Question about Nikon D200 Body Only Digital Camera

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Spots and artifacts on uploaded image

This problem is particularly true when there is a solid expanse of color in one area. For a time several spots appeared in the same places with each shot when they appeared, but not there are more of them and the could be in various places on the image. Processing images has been a magnified hunt for spots to eliminate through Photoshop. What is going on and how can the problem be solved?

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  • drummer5 Aug 05, 2008

    Thanks Cuchulain,



    I thought that might be the case, but since it seems it is not in all my shots, I thought otherwise. I'll give your suggestion a try.



    Thanks again, and YOU have happy shooting,



    Robert

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There would seem to be dirt on you sensor. Nikon recommend that you get it serviced if this happens - but read on for another solution...

It's happened to me once before
Using a cannister of inert gas (like you'ld use to clean a keyboard or circuitboard) I removed the lens and locked the mirror in the up position, then a single dart for the aerosol was all that was needed.

That's what I did anyway - but I had only 1 spec - if your sensor is that dirty, perhaps it's time to get your camera serviced anyway.

Happy shooting
/Cuchulain

Posted on Aug 05, 2008

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What does the blue light in the corner of the screen mean


Sorry could not find the exact manual. however you can find it from this one as they ought to be similar
http://www.vivitar.com/files_products/1033/ViviCam_F124_Camera_Manual.pdf

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1 Answer

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Ocassionally images from digital cameras will have "defect" pixels. These pixels may appear in the final photograph as bright white, green or red spots that are out of place when compared to the rest of the image. Sometimes people call these spots "hot" or "dead" pixels. Usually these pixels, and other types of "digital noise" appear in the darker or underexposed parts of images; additionally, images taken at longer exposure times are much more likely to have this issue. Many Nikon cameras have a "noise reduction" or "NR" process that fixes these problem areas. When NR is activated and image exposure times drop below 1/4 of a second the NR automatically processes the images as they are saved. This Noise Reduction feature is sometimes called "Night Portrait" or "Night Landscape" Scene Modes. If these spots are seen on images photographed under normal conditions (bright light with exposure times shorter than 1/4 second) then the camera may need to be sent in to a Nikon Service Center for repair. Notice the green defect pixel near the center of this image.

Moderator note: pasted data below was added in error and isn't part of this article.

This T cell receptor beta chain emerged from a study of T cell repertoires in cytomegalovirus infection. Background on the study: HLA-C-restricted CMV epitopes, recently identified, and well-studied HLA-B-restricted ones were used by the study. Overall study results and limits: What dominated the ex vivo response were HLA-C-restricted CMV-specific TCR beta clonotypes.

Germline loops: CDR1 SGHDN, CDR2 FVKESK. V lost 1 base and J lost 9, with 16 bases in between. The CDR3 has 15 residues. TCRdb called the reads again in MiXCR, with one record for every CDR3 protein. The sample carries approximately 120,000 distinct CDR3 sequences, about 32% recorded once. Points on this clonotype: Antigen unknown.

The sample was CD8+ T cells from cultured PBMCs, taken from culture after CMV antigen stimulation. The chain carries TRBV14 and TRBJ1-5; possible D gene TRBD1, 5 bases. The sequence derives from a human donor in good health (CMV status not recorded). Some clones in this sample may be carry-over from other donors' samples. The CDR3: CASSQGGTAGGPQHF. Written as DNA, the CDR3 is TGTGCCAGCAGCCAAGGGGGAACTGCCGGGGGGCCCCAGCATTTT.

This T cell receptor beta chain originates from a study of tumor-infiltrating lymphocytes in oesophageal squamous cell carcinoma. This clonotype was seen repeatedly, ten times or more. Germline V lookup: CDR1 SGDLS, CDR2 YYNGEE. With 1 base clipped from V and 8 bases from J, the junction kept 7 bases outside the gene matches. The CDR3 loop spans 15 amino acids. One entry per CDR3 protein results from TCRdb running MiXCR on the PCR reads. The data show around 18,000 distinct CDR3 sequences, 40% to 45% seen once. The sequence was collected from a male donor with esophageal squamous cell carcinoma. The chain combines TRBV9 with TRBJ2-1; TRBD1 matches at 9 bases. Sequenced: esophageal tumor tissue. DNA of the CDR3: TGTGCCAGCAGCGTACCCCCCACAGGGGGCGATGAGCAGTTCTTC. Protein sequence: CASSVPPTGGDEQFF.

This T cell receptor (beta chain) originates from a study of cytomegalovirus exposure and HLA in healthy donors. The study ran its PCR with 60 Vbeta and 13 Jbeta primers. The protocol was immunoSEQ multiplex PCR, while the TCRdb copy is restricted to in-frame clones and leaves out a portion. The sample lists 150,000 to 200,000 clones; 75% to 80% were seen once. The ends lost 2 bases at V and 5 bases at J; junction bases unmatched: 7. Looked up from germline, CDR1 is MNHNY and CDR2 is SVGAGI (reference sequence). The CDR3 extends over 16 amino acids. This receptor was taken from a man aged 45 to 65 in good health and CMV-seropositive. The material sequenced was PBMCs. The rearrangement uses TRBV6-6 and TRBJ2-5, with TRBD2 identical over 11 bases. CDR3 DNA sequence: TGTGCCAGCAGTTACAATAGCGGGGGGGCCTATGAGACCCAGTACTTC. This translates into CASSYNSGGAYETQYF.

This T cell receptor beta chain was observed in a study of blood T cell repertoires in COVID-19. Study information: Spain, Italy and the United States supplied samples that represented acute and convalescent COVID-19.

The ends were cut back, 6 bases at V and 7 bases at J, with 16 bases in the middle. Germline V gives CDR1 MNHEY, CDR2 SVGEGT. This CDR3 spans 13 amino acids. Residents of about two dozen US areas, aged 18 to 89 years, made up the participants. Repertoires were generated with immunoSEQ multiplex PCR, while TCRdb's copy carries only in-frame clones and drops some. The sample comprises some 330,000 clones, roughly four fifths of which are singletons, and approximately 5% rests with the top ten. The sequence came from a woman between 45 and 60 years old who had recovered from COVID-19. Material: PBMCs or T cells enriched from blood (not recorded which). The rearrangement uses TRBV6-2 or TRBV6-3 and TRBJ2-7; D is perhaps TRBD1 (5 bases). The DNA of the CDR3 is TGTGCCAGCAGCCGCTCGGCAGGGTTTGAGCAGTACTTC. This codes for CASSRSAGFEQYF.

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1 Answer

What are defect pixels?


Ocassionally images from digital cameras will have "defect" pixels. These pixels may appear in the final photograph as bright white, green or red spots that are out of place when compared to the rest of the image. Sometimes people call these spots "hot" or "dead" pixels. Notice the green defect pixel near the center of this image. Usually these pixels, and other types of "digital noise" appear in the darker or underexposed parts of images; additionally, images taken at longer exposure times are much more likely to have this issue. Many Nikon cameras have a "noise reduction" or "NR" process that fixes these problem areas. When NR is activated and image exposure times drop below 1/4 of a second the NR automatically processes the images as they are saved. This Noise Reduction feature is sometimes called "Night Portrait" or "Night Landscape" Scene Modes. If these spots are seen on images photographed under normal conditions (bright light with exposure times shorter than 1/4 second) then the camera may need to be sent in to a Nikon Service Center for repair.

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